Oh, and the music. It is full of cheesy 70’s space cocktail jazz. I was glad to find the soundtrack on Spotify. I have favorited it – we’ll see how long until I tire of it.

Another rabbit hole. You tell me… a waste of time or one of those odd puzzles that make life worthwhile. Or maybe both. And oh, those costumes. Purple wigs? Purple wigs!

Shindig!

“Even so, there were times I saw freshness and beauty. I could smell the air, and I really loved rock ‘n’ roll. Tears were warm, and girls were beautiful, like dreams. I liked movie theaters, the darkness and intimacy, and I liked the deep, sad summer nights.”
― Haruki Murakami, Dance Dance Dance

There was live music at the start.

Today, when I came home from work, instead of doing something useful and trying to make this world a better place I sat down and watched (for no reason) a bunch of old episodes of Shindig! on Youtube.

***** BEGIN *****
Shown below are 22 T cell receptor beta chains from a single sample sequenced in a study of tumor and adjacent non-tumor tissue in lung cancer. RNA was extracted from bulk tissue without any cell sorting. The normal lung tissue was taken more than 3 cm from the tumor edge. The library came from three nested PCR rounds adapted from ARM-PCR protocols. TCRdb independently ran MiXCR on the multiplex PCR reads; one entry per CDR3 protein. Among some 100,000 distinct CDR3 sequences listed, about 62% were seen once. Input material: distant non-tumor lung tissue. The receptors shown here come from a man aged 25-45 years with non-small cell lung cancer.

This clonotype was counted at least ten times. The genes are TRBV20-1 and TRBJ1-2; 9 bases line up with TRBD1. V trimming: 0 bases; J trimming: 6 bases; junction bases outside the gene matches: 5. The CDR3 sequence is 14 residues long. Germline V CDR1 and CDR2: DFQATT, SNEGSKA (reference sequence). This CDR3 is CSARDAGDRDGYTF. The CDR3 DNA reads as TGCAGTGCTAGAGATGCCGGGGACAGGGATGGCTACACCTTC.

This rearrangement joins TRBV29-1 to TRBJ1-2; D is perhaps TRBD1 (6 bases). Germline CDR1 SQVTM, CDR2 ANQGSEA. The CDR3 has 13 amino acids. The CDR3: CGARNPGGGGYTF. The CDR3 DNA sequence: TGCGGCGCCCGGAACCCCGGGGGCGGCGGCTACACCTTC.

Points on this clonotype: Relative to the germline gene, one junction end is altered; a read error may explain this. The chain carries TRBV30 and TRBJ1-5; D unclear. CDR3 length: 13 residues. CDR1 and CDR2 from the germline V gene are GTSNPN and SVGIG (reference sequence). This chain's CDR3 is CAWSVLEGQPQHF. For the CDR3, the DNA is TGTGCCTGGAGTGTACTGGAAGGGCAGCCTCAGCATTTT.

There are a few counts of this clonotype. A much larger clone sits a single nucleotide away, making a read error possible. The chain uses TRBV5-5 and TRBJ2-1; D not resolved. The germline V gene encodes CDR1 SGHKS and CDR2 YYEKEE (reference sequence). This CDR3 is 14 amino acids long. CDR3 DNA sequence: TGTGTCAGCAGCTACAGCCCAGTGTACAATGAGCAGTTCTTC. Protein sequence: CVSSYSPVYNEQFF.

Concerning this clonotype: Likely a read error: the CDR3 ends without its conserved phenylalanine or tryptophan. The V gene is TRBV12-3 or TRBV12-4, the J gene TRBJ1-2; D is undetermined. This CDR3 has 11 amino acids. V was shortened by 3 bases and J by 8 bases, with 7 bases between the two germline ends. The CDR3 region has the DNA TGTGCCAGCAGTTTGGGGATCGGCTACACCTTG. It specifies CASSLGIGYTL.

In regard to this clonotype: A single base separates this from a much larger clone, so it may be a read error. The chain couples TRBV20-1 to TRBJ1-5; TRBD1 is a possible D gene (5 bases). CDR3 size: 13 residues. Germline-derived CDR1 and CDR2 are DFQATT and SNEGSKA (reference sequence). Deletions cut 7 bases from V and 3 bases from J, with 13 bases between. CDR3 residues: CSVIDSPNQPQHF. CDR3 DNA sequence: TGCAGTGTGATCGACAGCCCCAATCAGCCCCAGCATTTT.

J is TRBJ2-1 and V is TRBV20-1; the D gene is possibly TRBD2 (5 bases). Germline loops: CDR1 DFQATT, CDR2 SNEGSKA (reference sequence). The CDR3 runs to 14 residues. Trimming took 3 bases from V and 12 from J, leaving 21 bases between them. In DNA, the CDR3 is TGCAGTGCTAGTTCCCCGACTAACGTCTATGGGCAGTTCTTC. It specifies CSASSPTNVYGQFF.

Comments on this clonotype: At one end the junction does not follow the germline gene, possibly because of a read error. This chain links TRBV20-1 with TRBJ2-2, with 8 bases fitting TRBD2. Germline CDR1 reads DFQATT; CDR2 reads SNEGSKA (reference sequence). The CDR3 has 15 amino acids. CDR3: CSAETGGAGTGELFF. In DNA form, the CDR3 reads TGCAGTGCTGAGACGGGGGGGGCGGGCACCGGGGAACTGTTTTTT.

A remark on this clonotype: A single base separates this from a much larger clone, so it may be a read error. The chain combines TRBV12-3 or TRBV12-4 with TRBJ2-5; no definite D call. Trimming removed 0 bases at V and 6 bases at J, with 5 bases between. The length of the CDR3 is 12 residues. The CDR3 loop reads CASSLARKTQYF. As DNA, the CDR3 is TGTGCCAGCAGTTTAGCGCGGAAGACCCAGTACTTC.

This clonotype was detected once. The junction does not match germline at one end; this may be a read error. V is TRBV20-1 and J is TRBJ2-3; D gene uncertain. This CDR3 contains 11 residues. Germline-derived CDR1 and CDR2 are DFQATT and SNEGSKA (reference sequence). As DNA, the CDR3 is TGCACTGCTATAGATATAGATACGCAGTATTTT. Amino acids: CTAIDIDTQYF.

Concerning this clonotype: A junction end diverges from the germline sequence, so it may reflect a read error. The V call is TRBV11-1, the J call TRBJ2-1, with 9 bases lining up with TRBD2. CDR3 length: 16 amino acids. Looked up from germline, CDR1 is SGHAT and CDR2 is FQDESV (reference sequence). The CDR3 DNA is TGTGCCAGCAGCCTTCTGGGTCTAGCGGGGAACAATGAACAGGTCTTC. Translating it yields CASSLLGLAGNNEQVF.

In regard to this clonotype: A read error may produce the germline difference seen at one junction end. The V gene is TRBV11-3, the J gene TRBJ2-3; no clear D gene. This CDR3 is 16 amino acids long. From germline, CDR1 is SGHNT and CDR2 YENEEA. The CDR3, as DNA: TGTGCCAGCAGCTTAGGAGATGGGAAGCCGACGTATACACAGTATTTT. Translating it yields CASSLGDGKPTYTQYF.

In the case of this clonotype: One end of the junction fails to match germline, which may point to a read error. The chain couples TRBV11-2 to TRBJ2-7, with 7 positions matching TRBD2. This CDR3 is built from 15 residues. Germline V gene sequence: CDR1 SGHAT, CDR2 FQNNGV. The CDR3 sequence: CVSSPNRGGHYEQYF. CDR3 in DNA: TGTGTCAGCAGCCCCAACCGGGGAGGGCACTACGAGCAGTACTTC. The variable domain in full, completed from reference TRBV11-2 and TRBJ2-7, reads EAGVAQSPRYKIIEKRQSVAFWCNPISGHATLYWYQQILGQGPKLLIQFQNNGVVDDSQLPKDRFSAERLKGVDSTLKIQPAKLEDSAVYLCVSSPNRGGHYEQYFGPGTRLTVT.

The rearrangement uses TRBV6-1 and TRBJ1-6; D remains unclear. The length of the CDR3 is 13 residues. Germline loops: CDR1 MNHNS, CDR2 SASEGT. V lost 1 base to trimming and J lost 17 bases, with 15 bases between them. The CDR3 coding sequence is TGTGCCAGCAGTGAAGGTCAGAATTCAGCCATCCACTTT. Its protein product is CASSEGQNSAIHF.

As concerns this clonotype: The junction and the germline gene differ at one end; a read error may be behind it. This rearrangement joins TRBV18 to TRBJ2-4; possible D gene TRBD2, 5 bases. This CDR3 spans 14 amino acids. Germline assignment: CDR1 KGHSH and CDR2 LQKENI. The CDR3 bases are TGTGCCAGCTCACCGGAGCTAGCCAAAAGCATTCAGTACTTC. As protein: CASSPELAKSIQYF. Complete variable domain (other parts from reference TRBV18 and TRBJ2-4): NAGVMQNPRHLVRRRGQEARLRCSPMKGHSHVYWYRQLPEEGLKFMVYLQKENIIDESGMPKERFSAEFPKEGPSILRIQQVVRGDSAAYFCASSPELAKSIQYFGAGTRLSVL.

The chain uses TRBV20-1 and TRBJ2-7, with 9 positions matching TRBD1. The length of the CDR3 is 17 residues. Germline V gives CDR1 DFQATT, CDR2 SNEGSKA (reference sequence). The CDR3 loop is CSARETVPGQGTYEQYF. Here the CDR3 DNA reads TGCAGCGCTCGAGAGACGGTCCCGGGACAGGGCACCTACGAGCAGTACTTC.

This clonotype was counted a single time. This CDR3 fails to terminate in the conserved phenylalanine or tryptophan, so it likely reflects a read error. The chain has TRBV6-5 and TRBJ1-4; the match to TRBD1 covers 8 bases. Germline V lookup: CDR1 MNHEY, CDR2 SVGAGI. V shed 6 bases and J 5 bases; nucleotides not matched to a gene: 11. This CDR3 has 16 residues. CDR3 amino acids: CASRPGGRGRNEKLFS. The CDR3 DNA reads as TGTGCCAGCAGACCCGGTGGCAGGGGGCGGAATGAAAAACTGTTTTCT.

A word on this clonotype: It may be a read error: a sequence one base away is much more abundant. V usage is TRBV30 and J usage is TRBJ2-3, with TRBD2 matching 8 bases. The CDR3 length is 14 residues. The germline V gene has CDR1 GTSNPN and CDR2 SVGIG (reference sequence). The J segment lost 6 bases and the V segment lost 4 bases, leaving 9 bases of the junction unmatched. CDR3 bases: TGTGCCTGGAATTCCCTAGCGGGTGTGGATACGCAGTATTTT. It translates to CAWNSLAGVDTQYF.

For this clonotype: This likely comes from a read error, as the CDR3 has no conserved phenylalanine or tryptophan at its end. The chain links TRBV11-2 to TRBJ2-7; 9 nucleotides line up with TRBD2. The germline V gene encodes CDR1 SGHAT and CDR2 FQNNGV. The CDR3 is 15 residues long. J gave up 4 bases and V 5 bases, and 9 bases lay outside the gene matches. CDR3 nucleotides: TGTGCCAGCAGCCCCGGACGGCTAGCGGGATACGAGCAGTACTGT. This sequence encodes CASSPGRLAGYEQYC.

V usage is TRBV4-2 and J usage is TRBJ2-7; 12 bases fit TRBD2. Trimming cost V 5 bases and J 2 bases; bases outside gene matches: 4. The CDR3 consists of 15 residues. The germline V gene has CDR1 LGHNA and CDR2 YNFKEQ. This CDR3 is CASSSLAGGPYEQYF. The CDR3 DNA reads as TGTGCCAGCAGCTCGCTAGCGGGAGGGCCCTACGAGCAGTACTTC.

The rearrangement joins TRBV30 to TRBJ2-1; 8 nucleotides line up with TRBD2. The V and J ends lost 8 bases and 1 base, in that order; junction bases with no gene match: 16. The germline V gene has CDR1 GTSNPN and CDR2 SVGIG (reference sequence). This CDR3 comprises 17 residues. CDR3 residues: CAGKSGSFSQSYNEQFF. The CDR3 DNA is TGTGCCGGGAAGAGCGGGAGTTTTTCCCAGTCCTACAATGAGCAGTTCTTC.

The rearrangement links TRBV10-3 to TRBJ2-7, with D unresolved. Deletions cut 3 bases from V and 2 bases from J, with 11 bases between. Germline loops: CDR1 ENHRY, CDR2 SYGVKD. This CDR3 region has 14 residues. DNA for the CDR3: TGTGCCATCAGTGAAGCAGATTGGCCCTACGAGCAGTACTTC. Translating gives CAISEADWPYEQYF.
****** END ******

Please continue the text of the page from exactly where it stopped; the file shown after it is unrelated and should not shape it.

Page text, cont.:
I’m old enough to actually remember the show, I think. Let’s see… the show aired from September, 1964 to January, 1966 so I was seven, eight and almost nine. I guess that’s old enough to remember, but not enough to understand. I remember Shindig!‘s folk-oriented predecessor Hootenanny too – though barely.

What I really remember, and really didn’t understand, were the Shindig! dancers.

The television is grainy and not very well preserved. But the music! I hate to sound like the old man shouting to get off of his lawn – but that stuff was so much better than what we have to listen to today.

So much better.

The Spaghetti Harvest

“Welcome to Hell. Here’s your accordion.”
― Gary Larson, The Complete Far Side, 1980–1994

Eric Mancini Mural Dallas, Texas

One of the odd, but very clear, memories of my early childhood was seeing a short documentary on television (black and white, of course) about the spaghetti harvest. I remember seeing the European women gathering the strands and stacking them in baskets for packaging and shipment.

Today I came across it again online. It was produced in Great Britain in 1957, the year I was born – so obviously I saw a re-run. There were some other satires… (I seem to remember a family at a beach consisting of large rocks – they were uncomfortable trying to sit on them, though the narrator waxed poetic about the beauty and comfort of the beach) but who knows why I saw it.